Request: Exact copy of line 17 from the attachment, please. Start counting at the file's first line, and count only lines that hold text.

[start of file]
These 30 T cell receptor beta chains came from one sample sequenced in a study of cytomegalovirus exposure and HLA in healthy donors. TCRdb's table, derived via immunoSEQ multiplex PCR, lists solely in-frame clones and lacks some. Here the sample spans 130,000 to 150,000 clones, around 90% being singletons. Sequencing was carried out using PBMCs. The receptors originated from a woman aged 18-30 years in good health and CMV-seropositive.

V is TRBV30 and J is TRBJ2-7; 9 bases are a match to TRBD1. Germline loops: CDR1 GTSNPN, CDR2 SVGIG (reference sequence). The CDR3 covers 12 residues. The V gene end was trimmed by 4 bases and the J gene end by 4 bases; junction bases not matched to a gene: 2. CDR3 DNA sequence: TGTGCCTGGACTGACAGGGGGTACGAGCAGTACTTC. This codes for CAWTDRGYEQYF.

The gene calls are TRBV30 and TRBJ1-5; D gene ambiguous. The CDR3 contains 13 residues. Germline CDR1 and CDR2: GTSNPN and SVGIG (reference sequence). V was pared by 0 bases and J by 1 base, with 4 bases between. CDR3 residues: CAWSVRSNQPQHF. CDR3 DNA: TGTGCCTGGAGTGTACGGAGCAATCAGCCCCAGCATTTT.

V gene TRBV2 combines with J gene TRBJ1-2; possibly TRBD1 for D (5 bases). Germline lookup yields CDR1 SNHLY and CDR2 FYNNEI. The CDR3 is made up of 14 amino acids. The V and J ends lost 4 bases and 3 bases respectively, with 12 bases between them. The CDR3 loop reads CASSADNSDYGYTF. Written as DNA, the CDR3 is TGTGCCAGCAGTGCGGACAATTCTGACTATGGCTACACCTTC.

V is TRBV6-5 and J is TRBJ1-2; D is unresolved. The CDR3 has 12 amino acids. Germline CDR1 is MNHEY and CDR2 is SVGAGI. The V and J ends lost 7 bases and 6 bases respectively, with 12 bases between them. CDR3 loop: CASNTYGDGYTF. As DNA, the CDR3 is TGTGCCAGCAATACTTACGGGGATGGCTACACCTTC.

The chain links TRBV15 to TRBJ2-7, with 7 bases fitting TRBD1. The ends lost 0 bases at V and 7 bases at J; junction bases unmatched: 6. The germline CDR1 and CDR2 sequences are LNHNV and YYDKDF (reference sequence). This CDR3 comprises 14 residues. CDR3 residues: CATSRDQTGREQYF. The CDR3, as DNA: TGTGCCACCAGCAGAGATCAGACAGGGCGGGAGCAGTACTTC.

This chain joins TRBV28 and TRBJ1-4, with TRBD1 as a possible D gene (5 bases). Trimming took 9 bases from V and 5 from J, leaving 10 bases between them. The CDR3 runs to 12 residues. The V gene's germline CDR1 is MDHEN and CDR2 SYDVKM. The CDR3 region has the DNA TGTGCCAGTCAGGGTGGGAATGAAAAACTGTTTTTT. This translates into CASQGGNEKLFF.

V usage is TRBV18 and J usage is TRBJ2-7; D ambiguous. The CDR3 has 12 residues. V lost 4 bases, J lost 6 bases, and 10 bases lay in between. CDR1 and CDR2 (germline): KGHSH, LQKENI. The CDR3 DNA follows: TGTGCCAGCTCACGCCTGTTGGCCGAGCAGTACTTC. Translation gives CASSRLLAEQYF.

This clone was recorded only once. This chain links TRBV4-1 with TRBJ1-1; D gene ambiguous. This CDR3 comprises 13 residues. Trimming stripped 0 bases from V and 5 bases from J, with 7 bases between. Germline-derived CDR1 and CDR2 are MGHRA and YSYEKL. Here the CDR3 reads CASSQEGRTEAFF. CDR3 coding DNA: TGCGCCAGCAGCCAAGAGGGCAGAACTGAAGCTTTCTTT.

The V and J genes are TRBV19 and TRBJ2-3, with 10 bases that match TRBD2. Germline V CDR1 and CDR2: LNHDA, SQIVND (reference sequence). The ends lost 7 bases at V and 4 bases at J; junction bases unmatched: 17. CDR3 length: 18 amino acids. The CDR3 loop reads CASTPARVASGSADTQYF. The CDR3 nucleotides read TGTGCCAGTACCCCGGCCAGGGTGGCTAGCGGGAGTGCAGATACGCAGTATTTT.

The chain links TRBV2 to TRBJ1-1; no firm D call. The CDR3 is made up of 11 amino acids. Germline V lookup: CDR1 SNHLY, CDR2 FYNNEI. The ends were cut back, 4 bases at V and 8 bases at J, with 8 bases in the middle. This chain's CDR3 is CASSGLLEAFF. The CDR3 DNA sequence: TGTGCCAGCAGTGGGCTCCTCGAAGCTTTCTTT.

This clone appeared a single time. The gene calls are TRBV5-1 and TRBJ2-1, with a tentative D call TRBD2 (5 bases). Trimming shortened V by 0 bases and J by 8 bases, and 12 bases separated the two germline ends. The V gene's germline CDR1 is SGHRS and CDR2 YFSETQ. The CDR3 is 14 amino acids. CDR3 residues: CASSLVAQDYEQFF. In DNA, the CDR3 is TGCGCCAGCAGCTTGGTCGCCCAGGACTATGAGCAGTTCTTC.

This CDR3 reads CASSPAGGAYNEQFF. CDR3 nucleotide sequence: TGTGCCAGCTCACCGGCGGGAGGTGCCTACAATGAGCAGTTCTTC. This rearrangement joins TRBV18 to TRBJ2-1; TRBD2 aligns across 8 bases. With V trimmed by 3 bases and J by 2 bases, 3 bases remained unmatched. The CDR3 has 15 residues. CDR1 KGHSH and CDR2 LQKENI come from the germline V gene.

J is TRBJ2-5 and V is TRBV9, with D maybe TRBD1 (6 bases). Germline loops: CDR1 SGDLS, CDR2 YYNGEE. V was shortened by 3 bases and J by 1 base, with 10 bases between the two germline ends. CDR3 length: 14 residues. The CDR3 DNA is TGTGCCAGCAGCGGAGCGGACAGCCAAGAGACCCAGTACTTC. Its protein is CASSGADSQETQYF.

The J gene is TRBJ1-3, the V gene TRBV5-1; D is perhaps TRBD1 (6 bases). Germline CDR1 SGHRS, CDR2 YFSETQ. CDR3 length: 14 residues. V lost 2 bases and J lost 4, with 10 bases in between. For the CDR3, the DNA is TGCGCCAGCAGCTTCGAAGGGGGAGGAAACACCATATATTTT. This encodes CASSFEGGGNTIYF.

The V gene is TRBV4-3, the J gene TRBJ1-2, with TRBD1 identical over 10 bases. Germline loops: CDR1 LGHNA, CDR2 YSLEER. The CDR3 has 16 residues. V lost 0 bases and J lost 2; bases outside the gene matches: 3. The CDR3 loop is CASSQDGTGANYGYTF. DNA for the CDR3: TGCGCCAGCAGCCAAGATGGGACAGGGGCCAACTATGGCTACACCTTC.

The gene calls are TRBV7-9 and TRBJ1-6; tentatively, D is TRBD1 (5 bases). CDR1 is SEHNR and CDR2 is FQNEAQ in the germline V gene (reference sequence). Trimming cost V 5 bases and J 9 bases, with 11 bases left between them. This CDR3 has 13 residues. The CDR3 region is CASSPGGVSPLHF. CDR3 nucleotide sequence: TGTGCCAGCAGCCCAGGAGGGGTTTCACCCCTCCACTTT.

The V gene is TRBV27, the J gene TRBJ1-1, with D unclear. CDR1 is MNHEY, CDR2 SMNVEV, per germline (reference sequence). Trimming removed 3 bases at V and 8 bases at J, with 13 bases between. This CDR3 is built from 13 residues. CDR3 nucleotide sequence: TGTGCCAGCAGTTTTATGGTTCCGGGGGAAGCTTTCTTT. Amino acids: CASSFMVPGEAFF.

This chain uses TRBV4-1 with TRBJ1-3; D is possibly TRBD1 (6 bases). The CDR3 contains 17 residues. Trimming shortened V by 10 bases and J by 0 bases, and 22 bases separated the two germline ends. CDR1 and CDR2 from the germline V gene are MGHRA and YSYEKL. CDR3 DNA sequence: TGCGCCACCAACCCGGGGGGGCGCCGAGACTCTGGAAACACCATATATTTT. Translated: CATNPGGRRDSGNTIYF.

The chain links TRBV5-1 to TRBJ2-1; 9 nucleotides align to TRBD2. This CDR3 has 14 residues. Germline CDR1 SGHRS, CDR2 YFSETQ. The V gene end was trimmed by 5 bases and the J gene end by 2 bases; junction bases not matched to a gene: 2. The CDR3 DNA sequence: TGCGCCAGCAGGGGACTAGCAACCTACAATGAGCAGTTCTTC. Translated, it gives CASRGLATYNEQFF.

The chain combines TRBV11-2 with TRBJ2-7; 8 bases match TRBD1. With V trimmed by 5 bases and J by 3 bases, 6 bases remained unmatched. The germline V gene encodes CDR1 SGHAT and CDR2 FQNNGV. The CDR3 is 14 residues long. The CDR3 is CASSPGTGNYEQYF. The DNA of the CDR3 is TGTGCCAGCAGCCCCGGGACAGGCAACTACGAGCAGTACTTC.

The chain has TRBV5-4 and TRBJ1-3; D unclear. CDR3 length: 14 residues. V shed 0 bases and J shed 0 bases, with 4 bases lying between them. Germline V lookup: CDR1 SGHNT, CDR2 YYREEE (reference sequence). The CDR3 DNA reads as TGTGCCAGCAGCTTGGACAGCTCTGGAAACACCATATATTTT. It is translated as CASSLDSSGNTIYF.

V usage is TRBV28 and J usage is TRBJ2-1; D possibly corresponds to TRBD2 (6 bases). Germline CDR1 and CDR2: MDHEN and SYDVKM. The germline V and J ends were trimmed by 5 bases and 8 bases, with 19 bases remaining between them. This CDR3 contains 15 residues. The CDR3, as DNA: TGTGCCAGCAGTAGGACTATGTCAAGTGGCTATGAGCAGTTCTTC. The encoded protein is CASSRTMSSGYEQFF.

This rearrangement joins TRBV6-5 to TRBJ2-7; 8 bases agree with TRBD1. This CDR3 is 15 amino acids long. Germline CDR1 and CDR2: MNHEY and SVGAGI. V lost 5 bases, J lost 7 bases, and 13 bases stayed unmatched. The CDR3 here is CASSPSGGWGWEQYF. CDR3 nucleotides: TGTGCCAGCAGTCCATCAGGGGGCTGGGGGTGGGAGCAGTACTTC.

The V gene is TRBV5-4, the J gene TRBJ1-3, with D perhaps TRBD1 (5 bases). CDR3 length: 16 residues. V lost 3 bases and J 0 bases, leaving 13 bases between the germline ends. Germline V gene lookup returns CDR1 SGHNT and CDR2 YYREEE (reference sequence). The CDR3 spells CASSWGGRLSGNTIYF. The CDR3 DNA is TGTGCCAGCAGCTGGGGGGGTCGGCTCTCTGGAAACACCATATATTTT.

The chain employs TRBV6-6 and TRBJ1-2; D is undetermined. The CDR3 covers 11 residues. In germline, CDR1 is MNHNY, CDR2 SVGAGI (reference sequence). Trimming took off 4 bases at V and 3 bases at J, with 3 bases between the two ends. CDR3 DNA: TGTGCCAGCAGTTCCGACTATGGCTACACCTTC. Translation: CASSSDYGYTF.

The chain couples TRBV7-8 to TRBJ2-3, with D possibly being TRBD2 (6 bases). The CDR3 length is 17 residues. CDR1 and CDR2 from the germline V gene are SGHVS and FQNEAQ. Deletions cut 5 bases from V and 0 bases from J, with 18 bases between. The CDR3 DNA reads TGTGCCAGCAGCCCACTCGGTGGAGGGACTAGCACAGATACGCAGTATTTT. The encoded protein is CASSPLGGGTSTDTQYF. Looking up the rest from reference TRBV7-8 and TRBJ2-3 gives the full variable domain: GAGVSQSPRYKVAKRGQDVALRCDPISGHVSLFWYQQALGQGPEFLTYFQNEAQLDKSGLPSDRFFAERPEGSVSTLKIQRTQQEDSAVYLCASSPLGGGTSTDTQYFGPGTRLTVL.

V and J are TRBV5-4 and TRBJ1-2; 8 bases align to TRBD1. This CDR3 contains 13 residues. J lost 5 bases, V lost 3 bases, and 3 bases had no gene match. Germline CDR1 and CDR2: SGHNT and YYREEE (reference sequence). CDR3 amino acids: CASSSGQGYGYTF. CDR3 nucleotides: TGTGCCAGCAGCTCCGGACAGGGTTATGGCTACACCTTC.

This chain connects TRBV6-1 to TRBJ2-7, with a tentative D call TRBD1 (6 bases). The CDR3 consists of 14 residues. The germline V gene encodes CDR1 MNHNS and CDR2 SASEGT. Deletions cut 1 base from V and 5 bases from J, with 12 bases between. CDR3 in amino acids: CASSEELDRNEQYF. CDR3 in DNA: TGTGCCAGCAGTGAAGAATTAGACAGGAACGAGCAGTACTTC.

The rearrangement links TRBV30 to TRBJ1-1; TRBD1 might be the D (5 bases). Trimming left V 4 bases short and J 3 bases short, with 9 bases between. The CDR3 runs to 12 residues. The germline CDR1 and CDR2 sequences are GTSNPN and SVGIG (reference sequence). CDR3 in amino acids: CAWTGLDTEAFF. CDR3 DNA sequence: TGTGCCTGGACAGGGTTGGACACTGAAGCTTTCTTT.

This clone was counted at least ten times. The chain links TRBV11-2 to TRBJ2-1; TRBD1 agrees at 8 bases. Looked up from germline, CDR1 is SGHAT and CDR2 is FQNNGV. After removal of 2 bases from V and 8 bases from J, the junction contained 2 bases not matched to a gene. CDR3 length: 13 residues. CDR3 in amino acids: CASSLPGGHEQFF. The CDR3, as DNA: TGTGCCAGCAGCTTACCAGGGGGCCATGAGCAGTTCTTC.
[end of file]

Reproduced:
The gene calls are TRBV7-9 and TRBJ1-6; tentatively, D is TRBD1 (5 bases). CDR1 is SEHNR and CDR2 is FQNEAQ in the germline V gene (reference sequence). Trimming cost V 5 bases and J 9 bases, with 11 bases left between them. This CDR3 has 13 residues. The CDR3 region is CASSPGGVSPLHF. CDR3 nucleotide sequence: TGTGCCAGCAGCCCAGGAGGGGTTTCACCCCTCCACTTT.